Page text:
As April comes to a close and May starts the walk into the summer season for college football, both Texas A&M and Notre Dame released news regarding their stadiums.
The Aggies, as Yahoo! pointed out, are looking to be the latest school to break the 100,000-seat barrier. According to USA Today, Notre Dame is exploring the possibility of growing its stadium as well.
The expansion creep is a very real thing, as schools all over the country are looking into revamping their stadiums, adding seats and trying to better their facilities. Everyone is running the race to have the best, and in some cases, the biggest.
However, it must be noted that not all expansions are created equal. In the cases of Notre Dame and Texas A&M, that is clearly true.
With the Irish, you have the same type of expansion as seen at places like North Carolina, Tennessee and Arizona, as well as the proposed changes at Cincinnati and the new stadium at Baylor. All are more focused on getting better, not just getting bigger. That means luxury suites, premium seating and useful facilities with more seats as a toss-in.
In the case of Notre Dame, the Irish would be getting space for their non-athletes and athletes, as well as hosting space for events. In addition, the Irish are exploring the premium seating model as a way to help improve the fan experience.
It is a lot less about packing bodies in and a lot more about improving a grand cathedral on the football landscape. Notre Dame is aiming for a stadium that will sell on recruits' visits and still fit the university's master plan.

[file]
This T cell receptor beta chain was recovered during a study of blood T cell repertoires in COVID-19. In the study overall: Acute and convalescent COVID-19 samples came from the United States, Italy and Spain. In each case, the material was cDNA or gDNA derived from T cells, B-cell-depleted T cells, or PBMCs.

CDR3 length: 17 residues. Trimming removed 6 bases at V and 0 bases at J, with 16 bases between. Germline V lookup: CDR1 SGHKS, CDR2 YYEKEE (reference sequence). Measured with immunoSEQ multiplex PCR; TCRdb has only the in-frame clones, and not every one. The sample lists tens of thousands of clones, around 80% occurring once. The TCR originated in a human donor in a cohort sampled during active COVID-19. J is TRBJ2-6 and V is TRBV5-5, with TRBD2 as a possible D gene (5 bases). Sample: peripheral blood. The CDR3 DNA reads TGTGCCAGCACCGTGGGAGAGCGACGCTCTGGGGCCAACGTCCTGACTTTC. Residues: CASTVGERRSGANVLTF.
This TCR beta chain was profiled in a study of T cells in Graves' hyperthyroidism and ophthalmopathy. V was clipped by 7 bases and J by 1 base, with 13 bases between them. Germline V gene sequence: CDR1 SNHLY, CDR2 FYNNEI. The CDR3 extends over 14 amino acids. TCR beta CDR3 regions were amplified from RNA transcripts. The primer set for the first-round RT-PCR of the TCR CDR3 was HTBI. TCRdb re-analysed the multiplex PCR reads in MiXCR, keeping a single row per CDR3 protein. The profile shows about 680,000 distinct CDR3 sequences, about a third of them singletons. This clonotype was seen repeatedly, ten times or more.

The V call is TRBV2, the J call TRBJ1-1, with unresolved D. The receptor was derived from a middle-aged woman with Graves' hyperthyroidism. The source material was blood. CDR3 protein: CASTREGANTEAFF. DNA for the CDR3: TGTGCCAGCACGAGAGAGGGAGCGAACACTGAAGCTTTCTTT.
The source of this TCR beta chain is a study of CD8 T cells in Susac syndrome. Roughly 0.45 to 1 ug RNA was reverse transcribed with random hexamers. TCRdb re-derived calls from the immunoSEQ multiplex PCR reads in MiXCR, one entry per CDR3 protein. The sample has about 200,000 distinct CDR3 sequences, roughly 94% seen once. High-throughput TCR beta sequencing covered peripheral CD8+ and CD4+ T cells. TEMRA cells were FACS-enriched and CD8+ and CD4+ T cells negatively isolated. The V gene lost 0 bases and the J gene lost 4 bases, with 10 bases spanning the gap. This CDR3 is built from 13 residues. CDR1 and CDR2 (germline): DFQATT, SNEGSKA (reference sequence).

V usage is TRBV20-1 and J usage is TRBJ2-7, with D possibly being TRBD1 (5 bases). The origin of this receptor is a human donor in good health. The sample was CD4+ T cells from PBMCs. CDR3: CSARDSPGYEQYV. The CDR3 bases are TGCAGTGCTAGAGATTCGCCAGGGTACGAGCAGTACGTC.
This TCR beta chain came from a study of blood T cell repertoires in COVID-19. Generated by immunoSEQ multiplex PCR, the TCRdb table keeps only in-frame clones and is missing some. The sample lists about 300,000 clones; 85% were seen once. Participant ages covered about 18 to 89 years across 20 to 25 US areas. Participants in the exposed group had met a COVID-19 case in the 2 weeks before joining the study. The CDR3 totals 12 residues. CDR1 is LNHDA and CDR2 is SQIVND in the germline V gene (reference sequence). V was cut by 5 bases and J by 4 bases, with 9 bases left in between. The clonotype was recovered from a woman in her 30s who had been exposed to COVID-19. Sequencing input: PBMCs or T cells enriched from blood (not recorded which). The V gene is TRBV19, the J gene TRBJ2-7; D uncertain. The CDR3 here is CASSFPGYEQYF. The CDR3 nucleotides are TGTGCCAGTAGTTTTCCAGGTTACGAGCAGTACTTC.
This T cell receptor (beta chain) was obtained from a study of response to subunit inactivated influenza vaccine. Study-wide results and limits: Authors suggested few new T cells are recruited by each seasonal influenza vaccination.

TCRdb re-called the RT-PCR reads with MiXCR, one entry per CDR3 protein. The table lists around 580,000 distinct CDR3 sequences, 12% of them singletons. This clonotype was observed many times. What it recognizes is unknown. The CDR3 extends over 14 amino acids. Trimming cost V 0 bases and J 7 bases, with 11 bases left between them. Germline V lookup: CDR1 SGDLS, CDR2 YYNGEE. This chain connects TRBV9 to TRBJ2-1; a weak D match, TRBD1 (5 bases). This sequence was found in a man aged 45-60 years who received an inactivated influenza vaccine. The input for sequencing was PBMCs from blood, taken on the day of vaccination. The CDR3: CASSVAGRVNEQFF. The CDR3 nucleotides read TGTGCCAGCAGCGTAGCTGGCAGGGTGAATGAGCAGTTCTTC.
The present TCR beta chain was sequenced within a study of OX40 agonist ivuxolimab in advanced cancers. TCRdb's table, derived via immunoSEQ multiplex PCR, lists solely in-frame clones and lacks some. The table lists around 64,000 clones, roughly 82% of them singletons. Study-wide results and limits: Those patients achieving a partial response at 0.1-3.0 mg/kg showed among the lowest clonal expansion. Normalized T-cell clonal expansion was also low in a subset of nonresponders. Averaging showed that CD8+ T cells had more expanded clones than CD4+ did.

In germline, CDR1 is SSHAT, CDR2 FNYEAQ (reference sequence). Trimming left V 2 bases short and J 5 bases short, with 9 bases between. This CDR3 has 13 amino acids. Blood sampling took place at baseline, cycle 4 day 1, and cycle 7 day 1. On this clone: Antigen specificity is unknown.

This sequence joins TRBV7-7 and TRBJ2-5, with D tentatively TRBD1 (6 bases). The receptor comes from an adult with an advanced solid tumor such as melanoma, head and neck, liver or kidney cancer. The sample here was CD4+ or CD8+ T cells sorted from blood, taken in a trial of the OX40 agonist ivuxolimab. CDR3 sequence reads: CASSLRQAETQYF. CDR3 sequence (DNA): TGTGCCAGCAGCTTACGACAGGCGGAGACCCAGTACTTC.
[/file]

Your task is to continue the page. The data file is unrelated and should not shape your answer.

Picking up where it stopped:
On the other hand, what you have in College Station, Texas, is a late comer to the "race to 100,000 capacity." The Aggies tasted some success in 2012, and now the goal is to pack more butts into those seats, as KZNE radio host Billy Luicci reported:
Billy Liucci @billyliucci
Per A&M source, Kyle Field project will increase capacity to over 102,000.2013-4-30 15:01:40
As long as they keep winning, they will certainly get their money's worth.
A&M made a statement with its expansion. It let the SEC know it wants to compete for the SEC West title and wants a packed house of more than 100,000 watching. More importantly, it let rival Texas know that it is here to stay.
It is a grand show, and the Aggies, unlike some of the other schools doing small additions, made sure that their push would be felt in a big way.
Stadium expansion is a very real trend, just not in the way that Texas A&M is doing things in College Station. Notre Dame epitomizes the type of expansion that we'll continue to see.
There will be small additions in terms of size, but they will be huge pluses when it comes to value. You'll get more luxury seating—premium seats will command premium dollars. You'll see more improvements to facilities than you will see new upper decks and an emphasis on packing butts in seats. They will be the kind of things that wow the big-money stadium-goer or the recruits who could end up playing on the field.
It is not just a college football trend, American sports in general is going this way in an effort to keep the stadium experience unique in a highly competitive market.